There's a million and one methods to get creative. Yoga get your juices flowing? Cool. Prefer to write instead? No problem. Want to blast music and dance around your house all alone? The choice is yours. We'll be the first to admit that what works for some doesn't exactly work for others, but don't knock it 'til you try it.
On Thursday October 19th we'll practice our preferred creative method at Yoga Shanti New York (hint: pen and paper involved) with its always inspiring founder Joyce Englander Levy. Get know a bit about our co-host below (she's super rad) and RSVP here.
When’s the last time you put pen to paper?
This afternoon. Pen-to-paper is the first layer of my creative writing process.
What’s the greatest gift yoga has given you?
Being able to jump up into a handstand with both feet at the same time, balance, fall over into a backbend, pop up to stand, and laugh. Yoga completely transformed my life, and every time I get on my mat, and play, and discover, and take the time to feel completely alive I simultaneously find the courage to take on another challenge in my life. The time I've put into my daily practice has given me the greatest gift: The courage to follow my intuition. That gift has generated a life full of love, humor, and adventure.
How did you come to open come Yoga Shanti New York?
It was my karma I suppose. I was about 8 months pregnant with my first son when we signed our lease on the ground floor space of The Grand Masonic building on 24th st. It was an interesting moment in time. I didn't really understand how my life was going to change by becoming a mother. My partners, Colleen Saidman and Rodney Yee, wanted to open a studio in NYC. I had been studying with them, and teaching at Colleen's studio in Sag Harbor for a few years when they approached my husband, Ariel and I, and our friend Jenny Hudak, to see if we were interested in collaborating with them.
Ariel found the space, and when our newborn was only a few weeks old, we started the demolition and construction. I have always been a dreamer. Ideas come to me like ants to sugar. Perhaps this is the greatest gift that yoga, and journaling, has brought to my life: ideas. I love being a dreamer. But to see our ideas turn into a space where thousands of people have come to practice yoga, transform the world for the better, generate healing, find community, and experience the poetry of their human experience - this is a treasure beyond my imagination.
You have a background in poetry. Recite your all time favorite. Go!
All I could see from where I stood
was three long mountains and a wood;
I turned and looked another way,
and saw three islands in a bay.
So with my eyes I traced the line
Of the horizon thin and fine,
straight round till I was come
Back to where I'd started from;
And all I could see from where I stood
was three long mountains and a wood.
Over these things I could not see;
These were the things that bounded me;
And I could touch them with my hand,
Almost, I thought, from where I stand.
And all at once things seemed so small
My breath came short and scarce at all.
This is an excerpt of an all time favorite called, Renascence by Edna St. Vincent Millay. It's about a young woman coming to understand the gravity of life. It's quite long, but worth the read.
How do words and writing complement your yoga practice?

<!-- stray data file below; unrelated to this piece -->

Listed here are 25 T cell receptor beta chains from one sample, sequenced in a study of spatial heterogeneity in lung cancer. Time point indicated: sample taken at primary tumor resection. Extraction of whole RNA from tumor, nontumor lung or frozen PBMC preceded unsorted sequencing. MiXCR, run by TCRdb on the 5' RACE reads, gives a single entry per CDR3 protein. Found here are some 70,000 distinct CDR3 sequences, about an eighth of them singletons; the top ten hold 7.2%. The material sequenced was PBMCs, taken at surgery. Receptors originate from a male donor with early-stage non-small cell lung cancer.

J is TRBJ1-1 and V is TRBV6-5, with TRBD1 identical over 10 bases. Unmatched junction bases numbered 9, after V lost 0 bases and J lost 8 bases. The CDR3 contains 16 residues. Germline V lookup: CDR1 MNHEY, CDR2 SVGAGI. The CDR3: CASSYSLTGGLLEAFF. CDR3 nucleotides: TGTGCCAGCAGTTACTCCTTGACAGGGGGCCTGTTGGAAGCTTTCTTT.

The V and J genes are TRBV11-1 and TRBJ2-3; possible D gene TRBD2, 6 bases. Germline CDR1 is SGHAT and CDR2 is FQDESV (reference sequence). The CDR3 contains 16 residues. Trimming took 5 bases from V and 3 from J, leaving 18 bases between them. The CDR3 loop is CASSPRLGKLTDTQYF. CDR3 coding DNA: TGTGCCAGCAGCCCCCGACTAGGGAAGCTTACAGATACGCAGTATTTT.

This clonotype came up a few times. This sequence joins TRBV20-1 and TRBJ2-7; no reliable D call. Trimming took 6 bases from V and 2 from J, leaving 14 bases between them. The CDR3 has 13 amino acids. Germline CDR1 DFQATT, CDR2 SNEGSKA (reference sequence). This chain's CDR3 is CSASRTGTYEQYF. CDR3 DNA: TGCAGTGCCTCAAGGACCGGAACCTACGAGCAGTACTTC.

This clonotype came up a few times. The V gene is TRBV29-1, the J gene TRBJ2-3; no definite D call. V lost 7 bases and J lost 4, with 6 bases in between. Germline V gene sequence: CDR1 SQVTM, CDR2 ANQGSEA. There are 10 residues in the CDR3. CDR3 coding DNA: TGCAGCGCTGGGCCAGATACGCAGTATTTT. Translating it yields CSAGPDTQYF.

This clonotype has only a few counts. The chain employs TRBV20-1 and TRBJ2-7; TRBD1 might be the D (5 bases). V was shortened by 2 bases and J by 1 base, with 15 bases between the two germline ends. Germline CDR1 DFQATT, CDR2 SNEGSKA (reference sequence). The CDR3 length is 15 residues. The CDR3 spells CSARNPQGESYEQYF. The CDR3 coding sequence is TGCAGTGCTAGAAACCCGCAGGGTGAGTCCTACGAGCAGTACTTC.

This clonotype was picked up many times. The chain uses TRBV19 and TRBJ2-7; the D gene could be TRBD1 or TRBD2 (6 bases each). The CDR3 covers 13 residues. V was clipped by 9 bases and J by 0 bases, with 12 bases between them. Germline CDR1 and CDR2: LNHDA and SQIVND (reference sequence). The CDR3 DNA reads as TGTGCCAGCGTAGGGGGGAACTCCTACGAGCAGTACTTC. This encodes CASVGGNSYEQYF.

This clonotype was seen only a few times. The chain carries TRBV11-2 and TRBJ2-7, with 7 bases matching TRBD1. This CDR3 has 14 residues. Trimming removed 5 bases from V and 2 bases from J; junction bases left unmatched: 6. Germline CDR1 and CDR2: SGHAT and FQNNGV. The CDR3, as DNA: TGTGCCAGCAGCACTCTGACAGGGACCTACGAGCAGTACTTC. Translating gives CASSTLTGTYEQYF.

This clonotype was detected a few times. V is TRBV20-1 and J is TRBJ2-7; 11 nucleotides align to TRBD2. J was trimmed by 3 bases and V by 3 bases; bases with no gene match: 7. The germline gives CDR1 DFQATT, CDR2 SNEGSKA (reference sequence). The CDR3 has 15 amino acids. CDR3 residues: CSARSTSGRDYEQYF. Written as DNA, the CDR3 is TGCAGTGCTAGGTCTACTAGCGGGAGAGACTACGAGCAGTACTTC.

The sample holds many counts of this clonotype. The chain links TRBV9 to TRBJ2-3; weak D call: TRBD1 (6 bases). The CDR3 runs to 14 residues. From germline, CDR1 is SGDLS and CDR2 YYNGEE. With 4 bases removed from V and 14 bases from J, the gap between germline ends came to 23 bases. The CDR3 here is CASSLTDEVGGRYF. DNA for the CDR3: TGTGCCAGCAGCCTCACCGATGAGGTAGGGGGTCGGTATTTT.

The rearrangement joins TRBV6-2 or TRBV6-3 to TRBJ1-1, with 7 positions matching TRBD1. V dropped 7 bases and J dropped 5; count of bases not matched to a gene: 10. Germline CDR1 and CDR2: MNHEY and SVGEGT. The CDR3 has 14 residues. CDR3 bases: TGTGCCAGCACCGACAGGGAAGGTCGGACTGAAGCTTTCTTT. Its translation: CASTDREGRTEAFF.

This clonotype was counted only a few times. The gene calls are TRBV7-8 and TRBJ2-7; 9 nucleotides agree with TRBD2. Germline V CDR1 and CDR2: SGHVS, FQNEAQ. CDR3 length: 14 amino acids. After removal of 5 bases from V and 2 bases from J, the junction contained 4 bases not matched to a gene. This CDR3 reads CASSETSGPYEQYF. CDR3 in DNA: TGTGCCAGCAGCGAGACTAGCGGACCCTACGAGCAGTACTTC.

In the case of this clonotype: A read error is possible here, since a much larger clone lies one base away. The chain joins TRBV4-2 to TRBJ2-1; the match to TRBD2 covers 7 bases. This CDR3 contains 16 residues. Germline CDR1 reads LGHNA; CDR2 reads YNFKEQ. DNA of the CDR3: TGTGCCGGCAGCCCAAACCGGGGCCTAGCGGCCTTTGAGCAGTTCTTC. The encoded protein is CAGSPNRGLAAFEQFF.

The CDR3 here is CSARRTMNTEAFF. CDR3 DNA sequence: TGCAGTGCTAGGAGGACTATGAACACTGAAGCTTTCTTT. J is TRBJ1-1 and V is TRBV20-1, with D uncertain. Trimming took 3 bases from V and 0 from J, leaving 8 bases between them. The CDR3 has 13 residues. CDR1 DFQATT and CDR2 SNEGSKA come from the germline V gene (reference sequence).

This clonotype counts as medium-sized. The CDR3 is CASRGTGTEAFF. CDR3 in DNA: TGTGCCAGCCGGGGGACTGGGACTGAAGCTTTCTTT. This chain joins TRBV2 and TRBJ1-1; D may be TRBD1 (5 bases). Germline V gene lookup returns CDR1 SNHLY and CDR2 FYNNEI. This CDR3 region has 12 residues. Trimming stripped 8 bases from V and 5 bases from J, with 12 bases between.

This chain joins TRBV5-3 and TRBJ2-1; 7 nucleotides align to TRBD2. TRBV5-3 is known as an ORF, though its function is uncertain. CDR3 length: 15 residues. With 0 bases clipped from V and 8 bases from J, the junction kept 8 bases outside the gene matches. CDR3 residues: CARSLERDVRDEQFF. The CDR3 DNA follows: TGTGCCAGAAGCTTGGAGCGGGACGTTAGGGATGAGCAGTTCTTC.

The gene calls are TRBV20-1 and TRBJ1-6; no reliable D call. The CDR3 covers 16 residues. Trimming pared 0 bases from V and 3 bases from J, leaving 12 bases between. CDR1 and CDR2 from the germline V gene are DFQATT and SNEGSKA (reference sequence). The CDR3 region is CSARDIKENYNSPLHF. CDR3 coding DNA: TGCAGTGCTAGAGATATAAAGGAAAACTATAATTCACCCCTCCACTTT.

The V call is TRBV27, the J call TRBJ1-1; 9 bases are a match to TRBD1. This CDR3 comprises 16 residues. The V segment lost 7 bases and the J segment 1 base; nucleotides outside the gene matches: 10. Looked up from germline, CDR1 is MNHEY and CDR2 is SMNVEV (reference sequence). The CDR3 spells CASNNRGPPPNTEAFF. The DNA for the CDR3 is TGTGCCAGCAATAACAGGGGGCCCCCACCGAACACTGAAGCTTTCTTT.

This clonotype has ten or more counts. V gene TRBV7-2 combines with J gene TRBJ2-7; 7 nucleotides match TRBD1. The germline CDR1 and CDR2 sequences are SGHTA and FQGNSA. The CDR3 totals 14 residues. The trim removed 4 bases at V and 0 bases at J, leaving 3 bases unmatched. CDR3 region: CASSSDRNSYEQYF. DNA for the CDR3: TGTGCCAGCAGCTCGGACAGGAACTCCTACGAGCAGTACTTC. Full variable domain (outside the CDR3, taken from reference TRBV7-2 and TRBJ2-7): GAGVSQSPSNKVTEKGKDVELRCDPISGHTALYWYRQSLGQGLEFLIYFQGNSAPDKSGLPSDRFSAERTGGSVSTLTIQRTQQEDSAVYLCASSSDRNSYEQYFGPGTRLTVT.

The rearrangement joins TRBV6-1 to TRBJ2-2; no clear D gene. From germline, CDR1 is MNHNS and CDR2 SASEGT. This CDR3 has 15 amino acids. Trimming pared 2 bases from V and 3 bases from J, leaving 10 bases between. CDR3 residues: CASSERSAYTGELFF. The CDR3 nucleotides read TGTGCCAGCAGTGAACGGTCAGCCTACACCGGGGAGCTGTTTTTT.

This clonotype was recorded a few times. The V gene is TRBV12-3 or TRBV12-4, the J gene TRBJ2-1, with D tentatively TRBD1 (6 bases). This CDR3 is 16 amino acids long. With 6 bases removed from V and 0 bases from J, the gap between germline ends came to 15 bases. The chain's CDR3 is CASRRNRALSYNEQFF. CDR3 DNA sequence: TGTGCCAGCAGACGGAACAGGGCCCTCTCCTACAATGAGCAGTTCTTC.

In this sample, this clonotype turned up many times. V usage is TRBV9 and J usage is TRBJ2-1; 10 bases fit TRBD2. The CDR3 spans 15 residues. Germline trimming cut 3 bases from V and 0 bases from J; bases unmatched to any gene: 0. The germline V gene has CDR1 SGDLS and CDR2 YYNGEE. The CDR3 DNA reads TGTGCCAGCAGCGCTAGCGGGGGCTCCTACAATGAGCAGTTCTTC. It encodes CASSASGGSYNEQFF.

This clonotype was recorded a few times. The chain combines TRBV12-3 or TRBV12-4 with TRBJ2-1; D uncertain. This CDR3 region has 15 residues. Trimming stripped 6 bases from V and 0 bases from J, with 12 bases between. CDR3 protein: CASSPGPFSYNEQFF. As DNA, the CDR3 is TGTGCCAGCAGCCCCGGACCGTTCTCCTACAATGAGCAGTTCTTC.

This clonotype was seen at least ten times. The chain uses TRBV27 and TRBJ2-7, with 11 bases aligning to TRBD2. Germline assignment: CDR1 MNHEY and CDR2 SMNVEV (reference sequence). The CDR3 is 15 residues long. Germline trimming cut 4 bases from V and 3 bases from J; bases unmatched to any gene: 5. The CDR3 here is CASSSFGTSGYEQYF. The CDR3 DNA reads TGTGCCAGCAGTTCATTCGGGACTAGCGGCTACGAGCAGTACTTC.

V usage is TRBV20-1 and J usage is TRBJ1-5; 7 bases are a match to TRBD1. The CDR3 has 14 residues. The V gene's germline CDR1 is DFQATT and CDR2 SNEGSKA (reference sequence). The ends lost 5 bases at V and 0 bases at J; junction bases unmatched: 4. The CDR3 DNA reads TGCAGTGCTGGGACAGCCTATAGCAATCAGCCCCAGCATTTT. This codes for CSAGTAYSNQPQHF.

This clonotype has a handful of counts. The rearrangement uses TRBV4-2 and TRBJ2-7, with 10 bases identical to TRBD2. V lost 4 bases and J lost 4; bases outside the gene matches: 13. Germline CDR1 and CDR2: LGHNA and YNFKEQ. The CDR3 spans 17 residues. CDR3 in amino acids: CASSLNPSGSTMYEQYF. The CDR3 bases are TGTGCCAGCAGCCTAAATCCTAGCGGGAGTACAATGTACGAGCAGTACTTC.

The practice itself is my time to be quiet. I obviously love words, but they are by definition limiting. So when I practice - it is a time for my body to break free. Teaching, however, this is where the word-magic happens. I feel like teaching Yoga is the way that I have made a living as a poet. The rhythm, metaphors, repetition, insights - they all come to life in the poetry of teaching a class. I feel like each class I teach is a poetic offering to my students, and it will never exist again in the same way. I write before class to work out my thoughts, so that the philosophy I share with my students has been well thought out, and put into my own words. Then sharing it is my gift to those who show up that day. Although I love bringing the practice to life through words, I am also cognizant that this is the students' time to practice, and go beyond words. Words and silence are important collaborators.
Conversely, how does yoga get your creative juices flowing?
To be creative you have to be willing to put two things next to each other that don't typically go next to each other. So, when I do revolved triangle pose, for example, I am putting my left hand outside my right foot. These two parts of my body, which wouldn't touch in everyday life, are now touching. This means that my right brain and left brain are also communicating with one another. Enter the sparks.
What are you reading these days?
Poetry Book - Spells, by Annie Finch
Magazines - Darling Magazine & The New Yorker
Yoga Book - The Stanzas on Vibration, translated by Mark S. G. Dyczkowski
Book Club Book - The Artist Way
What projects do you have coming up that we should know about?
There is so much. I am looking forward to hosting Laura and AllSwell at Yoga Shanti on Thursday, October 19th. I hope it will lead to more collaborations between her and I, and Yoga and journaling. My main project is to help people embody their lives, live up to their potential, and experience life as poetry. I do this through teaching classes, and I am also beginning a monthly collaboration, one Sunday a month, that will be Yoga + some way of Embodying Your Life. The first one is called Good Mood + Happy Food, and it's Sunday, November 5th, at 12:30 pm. It's a collaboration with my friend, chef Kendra Peterson, who is a brilliant leader in the healthy food culture. We'll practice, talk food, and eat recipes from her new cookbook. I am also submitting poetry for publication, and working on a book of poems that will appeal to the Yoga community. But, mostly, I'm parenting, so all in good time.